As the ship awoke around me, I felt tense, but managed to swallow it and look as jovial and funloving as ever. And, you know, when you are on a cruise ship and you feel out of sorts, eventually you begin to cheer up and forget your troubles. The cruise lines spend millions of dollars to make that happen, and it does.
I went to breakfast and it was, like all cruise ship meals, awesome. But it seemed like it was missing something.
I guess it was my mood. The food was perfect, but Cliff wasn't. That nagging premonition just wouldn't let me go.
As the day progressed, the sun burned off the early morning clouds and we approached Nassau. In the midst of the limbo contests and the wooden horse races and the calypso music, I watched the island grow ever closer. Slowly, my unease faded to a low buzz.
Even amidst the frenetic merrymaking, I was almost bored. Oh, did I mention they have a straw market in Nassau?
The massive ship thrust itself smoothly into the harbor and then did a butterfly dance right up to the dockside. On the way in, I saw a beautiful pink hotel up on a hill. This hotel had been closed for a long time, but it still proudly stood guard over the harbor like a pink knight of the art deco round table. It was easily as big as the British Colonial, still operating and even featured in some James Bond movies. But this ancient relic seemed stuck in time, abandoned, brooding over the harbor as if it were waiting for yet another William Hearst to pull up in a Rolls Royce and claim his "regular" room.
You know, I've seen that hotel every time from the water, but I've never seen that hotel. Not really, not up close, I thought.
I'll bet I can get some really cool pictures there.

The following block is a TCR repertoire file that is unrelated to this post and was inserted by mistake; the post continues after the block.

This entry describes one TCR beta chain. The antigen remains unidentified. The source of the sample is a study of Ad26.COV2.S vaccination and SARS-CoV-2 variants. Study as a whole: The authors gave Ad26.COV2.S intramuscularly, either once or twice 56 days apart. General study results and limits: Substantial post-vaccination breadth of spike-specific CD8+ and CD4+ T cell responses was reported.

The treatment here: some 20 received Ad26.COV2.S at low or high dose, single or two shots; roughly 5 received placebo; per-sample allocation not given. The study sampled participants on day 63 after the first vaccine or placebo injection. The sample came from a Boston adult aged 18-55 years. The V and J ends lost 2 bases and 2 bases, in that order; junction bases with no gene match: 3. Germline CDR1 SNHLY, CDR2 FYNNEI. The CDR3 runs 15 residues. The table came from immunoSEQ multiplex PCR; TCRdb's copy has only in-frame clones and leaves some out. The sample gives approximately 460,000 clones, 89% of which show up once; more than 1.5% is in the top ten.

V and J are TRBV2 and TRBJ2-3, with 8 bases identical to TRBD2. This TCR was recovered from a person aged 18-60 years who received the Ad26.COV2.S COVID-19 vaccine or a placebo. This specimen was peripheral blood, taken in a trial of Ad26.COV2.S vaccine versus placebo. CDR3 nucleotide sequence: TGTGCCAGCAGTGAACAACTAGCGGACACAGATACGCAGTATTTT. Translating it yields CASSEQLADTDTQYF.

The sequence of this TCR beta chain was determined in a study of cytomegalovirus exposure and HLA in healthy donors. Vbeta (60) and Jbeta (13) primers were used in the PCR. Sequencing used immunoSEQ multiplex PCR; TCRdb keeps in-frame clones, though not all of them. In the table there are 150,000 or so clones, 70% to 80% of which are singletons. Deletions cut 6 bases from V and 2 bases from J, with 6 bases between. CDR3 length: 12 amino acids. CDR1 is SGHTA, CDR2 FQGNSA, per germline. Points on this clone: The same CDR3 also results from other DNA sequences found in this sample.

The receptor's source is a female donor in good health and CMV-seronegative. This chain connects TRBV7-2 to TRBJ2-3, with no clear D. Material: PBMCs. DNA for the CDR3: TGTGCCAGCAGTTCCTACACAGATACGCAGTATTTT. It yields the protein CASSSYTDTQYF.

After all the checks and forms filled out and whatnot, eventually the gangplank goes down and we all get to scatter into Nassau proper. So, I dutifully head out; besides there is nothing happening on the ship anyway, everything shuts down for the shore pilgrimage.
There is a line of taxis and limos waiting to pick up passengers as they disembark. They stuff passengers in like cotton balls in a jar. Some of the vehicles are really two vehicles, or were, and you can easily tell where they cut a working car in two and welded the middle of a supposedly non working vehicle in between.
I walk the 500 yards down the quay into town, where the taxis and limos are disgorging most of their passengers. Oh my, there's a straw market.
I go the other way.
There is singing in the distance, this is a new thing. I follow it and come to a church holding its Sunday services. It's standing room only and the crowd has overflowed all the way to the porch. I stand in the back and enjoy the songs and the worship for a few minutes. There are lots of smiles and the people are really nice, and even though we are separated by more than just an ocean, I know these people are my kindred, and they can sense it too I think.
I grabed some lunch at a little waterfront dive I knew about from past visits called Captain Nemo's. They had an open air dining area on the water right next to a marina, and you could eat there and feed the birds and the fish right from your table. The food was Bahamian, very authentic. Well, hey, to them it's home cooking. And it was always delicious.